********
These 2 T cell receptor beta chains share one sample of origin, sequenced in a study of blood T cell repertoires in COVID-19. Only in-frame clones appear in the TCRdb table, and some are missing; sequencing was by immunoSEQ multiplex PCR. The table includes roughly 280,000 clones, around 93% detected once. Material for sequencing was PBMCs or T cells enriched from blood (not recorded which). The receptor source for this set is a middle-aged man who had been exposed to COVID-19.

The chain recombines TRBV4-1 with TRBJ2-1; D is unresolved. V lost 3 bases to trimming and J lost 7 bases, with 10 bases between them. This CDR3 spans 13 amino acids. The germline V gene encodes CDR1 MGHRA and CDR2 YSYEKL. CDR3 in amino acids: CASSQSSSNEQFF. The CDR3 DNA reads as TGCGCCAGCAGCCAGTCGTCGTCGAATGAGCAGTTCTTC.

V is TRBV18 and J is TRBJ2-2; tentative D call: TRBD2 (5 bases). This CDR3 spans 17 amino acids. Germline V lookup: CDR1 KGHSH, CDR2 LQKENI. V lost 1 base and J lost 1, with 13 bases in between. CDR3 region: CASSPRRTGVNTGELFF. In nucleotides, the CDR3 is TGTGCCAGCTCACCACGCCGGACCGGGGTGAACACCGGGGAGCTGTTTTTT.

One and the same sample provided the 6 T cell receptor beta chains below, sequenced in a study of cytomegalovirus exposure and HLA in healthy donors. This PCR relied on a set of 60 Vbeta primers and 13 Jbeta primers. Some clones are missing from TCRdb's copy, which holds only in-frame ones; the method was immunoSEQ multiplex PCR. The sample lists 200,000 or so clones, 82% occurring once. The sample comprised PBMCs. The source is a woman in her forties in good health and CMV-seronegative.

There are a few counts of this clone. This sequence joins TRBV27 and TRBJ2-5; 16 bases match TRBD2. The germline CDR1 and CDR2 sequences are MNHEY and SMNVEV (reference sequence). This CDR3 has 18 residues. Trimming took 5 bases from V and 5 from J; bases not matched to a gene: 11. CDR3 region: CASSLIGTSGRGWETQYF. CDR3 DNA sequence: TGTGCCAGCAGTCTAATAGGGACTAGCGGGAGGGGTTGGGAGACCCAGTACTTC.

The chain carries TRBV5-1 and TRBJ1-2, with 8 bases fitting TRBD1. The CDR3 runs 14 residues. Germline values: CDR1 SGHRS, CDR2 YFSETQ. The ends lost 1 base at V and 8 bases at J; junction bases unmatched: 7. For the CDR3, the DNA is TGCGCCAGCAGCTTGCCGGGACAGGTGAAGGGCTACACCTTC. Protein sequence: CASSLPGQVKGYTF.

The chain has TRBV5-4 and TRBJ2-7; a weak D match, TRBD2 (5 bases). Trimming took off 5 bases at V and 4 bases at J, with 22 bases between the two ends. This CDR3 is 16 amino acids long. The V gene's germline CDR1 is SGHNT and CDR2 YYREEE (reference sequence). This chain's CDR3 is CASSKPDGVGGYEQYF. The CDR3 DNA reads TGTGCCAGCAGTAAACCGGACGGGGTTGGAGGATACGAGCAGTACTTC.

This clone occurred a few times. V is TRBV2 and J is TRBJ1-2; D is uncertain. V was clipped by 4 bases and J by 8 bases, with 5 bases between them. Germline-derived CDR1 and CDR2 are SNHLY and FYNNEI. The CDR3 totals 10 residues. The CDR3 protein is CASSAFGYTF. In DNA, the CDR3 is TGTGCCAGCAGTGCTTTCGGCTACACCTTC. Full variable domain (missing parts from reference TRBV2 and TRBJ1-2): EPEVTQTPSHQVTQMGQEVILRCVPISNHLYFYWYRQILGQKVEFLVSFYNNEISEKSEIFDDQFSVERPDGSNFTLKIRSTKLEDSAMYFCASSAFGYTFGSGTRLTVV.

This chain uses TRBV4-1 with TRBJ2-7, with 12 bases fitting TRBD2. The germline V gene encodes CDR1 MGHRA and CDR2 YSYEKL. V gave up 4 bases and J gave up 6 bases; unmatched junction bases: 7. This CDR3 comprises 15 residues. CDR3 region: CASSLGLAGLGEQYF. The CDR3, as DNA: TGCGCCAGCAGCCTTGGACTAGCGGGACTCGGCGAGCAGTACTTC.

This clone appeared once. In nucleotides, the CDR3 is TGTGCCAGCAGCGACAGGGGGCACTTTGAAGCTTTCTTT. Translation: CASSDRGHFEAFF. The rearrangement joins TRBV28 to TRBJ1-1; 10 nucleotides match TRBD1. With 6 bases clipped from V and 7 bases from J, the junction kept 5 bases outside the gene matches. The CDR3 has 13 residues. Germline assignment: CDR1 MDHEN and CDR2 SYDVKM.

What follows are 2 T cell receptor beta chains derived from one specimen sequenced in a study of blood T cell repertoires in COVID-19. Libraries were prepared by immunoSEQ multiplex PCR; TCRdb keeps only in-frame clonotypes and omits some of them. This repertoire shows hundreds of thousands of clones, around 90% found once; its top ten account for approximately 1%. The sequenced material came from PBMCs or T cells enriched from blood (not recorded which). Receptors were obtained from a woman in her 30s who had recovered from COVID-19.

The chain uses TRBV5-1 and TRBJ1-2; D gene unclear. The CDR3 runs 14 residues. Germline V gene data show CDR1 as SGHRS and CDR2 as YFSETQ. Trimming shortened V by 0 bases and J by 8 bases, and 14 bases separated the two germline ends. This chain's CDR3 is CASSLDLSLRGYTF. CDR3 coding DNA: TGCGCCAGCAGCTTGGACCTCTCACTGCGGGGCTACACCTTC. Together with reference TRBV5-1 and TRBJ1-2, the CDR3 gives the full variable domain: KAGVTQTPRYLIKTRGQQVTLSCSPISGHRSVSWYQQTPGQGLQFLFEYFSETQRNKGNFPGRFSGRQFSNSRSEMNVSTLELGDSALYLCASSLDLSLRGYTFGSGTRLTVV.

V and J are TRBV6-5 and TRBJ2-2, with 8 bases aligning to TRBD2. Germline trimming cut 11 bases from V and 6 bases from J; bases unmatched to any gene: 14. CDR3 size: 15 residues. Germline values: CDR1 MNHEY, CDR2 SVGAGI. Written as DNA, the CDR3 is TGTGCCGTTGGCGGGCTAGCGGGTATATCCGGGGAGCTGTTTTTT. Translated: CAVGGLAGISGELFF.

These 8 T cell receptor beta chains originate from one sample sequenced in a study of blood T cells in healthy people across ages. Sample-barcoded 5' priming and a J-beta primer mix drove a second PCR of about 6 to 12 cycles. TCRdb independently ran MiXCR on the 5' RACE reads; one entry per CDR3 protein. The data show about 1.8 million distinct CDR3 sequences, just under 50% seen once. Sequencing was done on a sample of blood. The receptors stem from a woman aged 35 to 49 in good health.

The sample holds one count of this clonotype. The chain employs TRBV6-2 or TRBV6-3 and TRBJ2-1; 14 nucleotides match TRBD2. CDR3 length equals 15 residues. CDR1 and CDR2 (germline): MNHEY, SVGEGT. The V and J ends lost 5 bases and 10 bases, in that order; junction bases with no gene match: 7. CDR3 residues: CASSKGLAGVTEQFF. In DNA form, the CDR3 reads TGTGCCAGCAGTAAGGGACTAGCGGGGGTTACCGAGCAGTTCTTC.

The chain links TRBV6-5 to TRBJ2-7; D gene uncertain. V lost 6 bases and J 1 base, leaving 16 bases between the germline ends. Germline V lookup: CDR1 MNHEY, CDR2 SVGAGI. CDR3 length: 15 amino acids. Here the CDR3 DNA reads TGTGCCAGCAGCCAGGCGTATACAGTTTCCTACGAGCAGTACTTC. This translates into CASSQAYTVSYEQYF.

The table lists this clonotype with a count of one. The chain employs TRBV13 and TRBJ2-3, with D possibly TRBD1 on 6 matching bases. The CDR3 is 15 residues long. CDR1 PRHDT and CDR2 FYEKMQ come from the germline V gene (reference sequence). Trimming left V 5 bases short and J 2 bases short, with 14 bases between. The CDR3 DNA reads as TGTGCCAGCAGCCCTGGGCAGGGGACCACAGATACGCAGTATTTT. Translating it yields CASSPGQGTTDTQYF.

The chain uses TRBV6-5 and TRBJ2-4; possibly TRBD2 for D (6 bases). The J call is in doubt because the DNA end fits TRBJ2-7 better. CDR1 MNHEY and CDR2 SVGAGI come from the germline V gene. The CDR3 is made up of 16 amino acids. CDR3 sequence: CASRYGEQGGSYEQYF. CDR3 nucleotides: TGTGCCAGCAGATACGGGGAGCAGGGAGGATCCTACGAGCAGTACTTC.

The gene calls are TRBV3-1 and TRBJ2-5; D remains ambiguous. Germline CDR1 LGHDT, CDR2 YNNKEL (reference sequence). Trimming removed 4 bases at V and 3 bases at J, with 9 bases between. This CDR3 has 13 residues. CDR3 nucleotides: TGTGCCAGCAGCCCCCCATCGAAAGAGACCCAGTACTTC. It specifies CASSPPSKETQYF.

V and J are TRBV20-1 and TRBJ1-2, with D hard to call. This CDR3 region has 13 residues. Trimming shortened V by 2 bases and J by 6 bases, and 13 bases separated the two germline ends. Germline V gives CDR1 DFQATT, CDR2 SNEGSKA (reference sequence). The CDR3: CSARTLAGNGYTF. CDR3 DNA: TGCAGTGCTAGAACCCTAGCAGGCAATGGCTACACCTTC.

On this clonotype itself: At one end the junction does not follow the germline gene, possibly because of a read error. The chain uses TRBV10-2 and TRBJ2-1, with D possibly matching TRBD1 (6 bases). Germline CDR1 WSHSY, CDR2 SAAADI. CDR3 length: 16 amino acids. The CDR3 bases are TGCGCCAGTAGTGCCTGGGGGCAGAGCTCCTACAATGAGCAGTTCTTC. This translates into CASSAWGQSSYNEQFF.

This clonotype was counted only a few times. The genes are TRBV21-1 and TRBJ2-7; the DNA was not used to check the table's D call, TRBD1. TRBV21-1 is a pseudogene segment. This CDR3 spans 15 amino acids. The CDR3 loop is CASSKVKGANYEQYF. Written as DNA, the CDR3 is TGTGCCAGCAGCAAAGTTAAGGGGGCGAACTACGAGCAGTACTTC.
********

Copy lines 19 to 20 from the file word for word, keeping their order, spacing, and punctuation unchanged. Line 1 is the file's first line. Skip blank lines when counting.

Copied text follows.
The gene calls are TRBV3-1 and TRBJ2-5; D remains ambiguous. Germline CDR1 LGHDT, CDR2 YNNKEL (reference sequence). Trimming removed 4 bases at V and 3 bases at J, with 9 bases between. This CDR3 has 13 residues. CDR3 nucleotides: TGTGCCAGCAGCCCCCCATCGAAAGAGACCCAGTACTTC. It specifies CASSPPSKETQYF.

V and J are TRBV20-1 and TRBJ1-2, with D hard to call. This CDR3 region has 13 residues. Trimming shortened V by 2 bases and J by 6 bases, and 13 bases separated the two germline ends. Germline V gives CDR1 DFQATT, CDR2 SNEGSKA (reference sequence). The CDR3: CSARTLAGNGYTF. CDR3 DNA: TGCAGTGCTAGAACCCTAGCAGGCAATGGCTACACCTTC.